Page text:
What you WILL hear is somewhat similar, and you are required to be told this- is the Brydges warning (or "police caution") to which I referred earlier. This is simply "You are not obliged to say anything, but anything you do say may be given in evidence". In other words, your statement is voluntary. You do not have to provide it nor do you have to give the police any evidence about what you did. You may not hear those words in that way, because they need only tell you it and doing so in plain language is perfectly acceptable. (Ignore what you see on Law & Order- the US laws are different).

As I said, because I'm assuming you're not typing this from a jail-cell, I'm going to make the assumption that this statement involves you going to the police station to give your statement. This is important because statements taken from suspects have slightly different rules based on whether or not you are in-custody. Almost certainly, you will be going voluntarily to the police station and you will be leaving after your statement- that is how it is done in the vast majority of statements.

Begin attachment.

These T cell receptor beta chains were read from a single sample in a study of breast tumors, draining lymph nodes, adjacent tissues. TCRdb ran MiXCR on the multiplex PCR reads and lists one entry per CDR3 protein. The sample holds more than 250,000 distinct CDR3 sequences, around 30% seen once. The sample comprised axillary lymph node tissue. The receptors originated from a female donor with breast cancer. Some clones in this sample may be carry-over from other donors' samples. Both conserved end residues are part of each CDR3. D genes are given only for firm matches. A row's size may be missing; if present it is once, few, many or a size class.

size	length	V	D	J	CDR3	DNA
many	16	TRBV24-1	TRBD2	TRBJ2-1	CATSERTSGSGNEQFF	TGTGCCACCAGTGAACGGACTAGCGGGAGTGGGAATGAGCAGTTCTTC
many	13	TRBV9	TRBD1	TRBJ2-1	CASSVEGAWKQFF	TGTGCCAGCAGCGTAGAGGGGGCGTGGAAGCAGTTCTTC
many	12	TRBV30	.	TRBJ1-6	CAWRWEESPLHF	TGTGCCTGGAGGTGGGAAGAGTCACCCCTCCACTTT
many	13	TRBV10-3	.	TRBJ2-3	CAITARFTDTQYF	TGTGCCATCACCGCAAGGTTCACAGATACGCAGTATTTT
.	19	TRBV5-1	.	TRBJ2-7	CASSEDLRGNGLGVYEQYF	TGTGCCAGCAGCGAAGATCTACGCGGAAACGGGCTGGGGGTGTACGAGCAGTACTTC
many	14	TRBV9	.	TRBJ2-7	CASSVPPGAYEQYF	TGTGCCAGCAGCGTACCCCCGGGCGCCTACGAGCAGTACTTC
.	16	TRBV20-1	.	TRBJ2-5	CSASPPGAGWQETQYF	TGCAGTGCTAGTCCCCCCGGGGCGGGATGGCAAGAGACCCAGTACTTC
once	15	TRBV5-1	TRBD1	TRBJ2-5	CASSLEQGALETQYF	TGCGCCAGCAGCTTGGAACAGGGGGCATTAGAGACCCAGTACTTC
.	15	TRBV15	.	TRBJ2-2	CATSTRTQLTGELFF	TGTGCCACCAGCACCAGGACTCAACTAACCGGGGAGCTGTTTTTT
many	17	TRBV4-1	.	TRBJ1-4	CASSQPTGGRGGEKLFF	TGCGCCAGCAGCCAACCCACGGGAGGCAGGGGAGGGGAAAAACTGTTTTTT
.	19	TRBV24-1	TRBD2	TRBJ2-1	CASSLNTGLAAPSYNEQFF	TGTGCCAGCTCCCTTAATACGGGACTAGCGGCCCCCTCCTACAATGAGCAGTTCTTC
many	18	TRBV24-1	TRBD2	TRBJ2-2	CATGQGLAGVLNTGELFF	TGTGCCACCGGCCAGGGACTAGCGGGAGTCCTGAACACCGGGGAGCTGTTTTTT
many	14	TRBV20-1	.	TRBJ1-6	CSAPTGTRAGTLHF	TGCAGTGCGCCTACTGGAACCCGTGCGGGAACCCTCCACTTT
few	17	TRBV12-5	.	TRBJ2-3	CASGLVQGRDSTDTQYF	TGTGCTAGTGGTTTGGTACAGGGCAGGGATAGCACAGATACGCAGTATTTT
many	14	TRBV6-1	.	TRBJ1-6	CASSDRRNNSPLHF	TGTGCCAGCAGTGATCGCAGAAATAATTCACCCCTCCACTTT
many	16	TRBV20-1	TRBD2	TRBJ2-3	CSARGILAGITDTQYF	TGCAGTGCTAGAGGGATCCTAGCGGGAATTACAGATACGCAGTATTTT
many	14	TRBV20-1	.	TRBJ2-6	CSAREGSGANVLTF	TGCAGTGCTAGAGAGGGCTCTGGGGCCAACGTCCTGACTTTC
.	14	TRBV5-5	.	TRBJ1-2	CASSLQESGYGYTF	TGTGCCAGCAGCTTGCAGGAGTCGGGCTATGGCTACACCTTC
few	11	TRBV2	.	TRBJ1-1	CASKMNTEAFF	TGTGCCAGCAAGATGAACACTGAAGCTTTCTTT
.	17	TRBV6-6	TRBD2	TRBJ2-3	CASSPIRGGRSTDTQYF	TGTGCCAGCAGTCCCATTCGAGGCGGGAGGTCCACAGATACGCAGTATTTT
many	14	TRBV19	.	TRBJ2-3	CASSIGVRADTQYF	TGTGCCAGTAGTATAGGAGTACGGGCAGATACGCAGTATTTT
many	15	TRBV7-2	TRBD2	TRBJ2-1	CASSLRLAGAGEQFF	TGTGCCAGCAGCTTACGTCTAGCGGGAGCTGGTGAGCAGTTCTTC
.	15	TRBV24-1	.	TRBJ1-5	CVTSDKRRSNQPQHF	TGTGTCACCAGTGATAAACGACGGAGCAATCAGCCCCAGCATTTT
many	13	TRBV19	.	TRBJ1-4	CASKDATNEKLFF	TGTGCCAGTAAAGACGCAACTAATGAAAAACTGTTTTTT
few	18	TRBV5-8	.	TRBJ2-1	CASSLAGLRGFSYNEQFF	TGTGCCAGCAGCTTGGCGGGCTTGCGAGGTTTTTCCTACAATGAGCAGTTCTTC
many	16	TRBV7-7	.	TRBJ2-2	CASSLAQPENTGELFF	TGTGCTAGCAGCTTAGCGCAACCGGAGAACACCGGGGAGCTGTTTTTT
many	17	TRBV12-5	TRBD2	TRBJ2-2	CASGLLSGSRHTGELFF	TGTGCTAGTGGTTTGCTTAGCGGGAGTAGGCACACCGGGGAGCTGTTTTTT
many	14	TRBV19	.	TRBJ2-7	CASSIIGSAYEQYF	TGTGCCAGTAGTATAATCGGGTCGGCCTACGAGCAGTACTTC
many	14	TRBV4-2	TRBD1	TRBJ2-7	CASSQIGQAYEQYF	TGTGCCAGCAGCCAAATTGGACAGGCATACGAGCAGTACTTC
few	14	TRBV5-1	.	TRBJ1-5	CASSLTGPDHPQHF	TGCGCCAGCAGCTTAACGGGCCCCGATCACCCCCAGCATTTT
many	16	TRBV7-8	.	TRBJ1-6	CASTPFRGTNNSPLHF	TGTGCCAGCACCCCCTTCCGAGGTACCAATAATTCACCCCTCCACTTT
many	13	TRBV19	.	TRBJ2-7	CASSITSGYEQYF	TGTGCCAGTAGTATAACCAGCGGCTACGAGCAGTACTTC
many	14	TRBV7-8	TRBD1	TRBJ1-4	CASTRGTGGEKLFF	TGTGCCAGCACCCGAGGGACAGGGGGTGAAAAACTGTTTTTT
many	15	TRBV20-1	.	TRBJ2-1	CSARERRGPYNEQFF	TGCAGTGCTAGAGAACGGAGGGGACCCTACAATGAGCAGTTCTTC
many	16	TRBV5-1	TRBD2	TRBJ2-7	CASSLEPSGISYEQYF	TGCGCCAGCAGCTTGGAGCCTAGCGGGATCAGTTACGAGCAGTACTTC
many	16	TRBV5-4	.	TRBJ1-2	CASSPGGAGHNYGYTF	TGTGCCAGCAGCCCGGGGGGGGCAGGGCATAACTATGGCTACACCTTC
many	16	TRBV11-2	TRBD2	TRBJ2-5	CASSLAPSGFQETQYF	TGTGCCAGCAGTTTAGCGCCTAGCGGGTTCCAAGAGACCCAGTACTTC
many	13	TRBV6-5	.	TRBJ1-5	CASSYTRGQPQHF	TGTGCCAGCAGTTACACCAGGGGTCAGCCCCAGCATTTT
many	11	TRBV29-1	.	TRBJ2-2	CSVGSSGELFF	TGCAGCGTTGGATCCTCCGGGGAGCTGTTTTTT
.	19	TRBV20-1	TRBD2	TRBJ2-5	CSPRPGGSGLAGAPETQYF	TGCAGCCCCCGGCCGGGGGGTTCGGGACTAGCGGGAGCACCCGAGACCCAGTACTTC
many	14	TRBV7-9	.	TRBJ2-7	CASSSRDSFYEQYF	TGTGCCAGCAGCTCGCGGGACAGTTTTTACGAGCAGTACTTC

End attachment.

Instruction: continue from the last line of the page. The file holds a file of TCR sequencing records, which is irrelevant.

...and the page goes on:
That brings me to another important rule that police are obliged to follow during warned statements- you are there voluntarily and for that reason, you have the right to stop the statement at any time and leave. This is one of the biggest reasons why in-custody warned statements differ from voluntary warned statements (because obviously you can't get up and leave if you've been arrested). The police will also have to tell you about this.